Yep, just another day on the pond for this girl. At this point, casting into trees is expected; it's not a matter of if it will happen, it's a matter of how often and how many lures I will lose. This little topwater frog has seen more hang time than Michael Jordan and keeps coming back for more. Thank goodness for rubber boots and a shallow pond shelf, or we may have parted ways for good yesterday. Its buddy, hanging in the oak at pond #2, wasn't so lucky.
I hadn't fished this pond since I was a little kid, setting bank poles for catfish and flipping bobbers for bluegill with grandma. It was the first pond my family built, damming up a steep ravine to make a teeny slice of heaven so good the fish can't be tempted to bite. It was just me and the wood ducks for a good two hours while I experimented with a half dozen lures and baits in my bag. Dad swears there are monsters in there, but the only fish interested in my goods were the three small bass infatuated with a soft crappie lure. But I tied on a heck of a wacky worm, so that's a resume builder.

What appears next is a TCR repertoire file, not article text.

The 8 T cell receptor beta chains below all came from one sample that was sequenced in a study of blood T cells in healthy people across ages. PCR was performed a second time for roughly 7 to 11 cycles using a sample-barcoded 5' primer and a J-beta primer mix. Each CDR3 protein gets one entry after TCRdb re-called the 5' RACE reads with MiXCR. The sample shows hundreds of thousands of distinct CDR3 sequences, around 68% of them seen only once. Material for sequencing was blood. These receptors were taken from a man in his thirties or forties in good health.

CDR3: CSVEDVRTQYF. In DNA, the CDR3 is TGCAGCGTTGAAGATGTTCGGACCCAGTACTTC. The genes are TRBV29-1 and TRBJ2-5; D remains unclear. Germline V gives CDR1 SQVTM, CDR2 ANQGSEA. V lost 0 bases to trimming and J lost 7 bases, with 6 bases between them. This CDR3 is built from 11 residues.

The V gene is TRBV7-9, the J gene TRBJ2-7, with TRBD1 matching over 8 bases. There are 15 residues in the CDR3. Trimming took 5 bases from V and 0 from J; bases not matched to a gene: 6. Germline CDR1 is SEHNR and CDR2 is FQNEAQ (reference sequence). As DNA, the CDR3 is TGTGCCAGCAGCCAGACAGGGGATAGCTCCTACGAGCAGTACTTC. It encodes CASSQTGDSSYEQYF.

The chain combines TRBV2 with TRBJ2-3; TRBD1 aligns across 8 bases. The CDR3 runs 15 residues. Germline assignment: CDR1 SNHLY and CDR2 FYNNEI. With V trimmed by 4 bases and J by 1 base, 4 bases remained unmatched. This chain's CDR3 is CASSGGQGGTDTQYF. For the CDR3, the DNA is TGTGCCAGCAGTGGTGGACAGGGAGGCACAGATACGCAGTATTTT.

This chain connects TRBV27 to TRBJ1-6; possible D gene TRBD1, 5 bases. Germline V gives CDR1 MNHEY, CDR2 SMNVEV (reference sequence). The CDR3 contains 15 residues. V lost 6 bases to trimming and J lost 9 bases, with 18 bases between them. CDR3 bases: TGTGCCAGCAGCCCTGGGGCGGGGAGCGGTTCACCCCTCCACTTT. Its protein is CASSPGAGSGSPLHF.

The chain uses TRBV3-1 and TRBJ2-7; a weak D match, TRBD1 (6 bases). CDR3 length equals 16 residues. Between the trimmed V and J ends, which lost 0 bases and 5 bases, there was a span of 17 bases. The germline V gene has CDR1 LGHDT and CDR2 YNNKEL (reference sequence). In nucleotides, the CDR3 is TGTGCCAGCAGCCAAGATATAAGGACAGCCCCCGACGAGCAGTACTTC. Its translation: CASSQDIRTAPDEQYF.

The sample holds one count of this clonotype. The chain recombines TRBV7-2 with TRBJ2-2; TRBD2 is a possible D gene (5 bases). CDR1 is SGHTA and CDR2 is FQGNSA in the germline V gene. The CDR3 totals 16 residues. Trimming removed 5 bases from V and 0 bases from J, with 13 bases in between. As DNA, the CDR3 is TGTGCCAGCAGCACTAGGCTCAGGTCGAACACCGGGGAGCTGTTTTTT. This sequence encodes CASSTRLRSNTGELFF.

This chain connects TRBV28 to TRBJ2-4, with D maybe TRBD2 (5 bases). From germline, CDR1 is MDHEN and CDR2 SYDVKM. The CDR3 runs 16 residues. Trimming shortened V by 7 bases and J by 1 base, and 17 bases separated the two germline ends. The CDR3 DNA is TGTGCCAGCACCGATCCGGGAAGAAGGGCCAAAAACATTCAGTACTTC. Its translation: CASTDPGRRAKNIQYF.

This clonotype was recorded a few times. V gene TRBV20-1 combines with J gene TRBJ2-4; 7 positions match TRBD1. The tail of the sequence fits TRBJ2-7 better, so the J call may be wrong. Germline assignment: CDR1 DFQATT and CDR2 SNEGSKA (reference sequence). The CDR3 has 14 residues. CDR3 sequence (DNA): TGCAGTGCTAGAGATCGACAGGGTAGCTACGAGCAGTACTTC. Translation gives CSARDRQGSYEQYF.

Even though the fishing wasn't great, the scenery was out of control and it was hard to pull away to move to the big ponds. Thank goodness I did, because the big bass were biting hard and I pulled in four fatties in quick succession--not a single one less than two pounds and one weighing 3.5#. It was a nice enough fish that my friend, who generously offered to do some backseat fishing/heckling for me in the evening, dove in to snatch it up when the crayfish lure pulled free at the bank. No slabs for the freezer (mainly because learning to fillet is still on the to-do list), but I blame that on fish that were just too big to butcher. Dang!
Fish count: 7 bass, biggest: 3.5#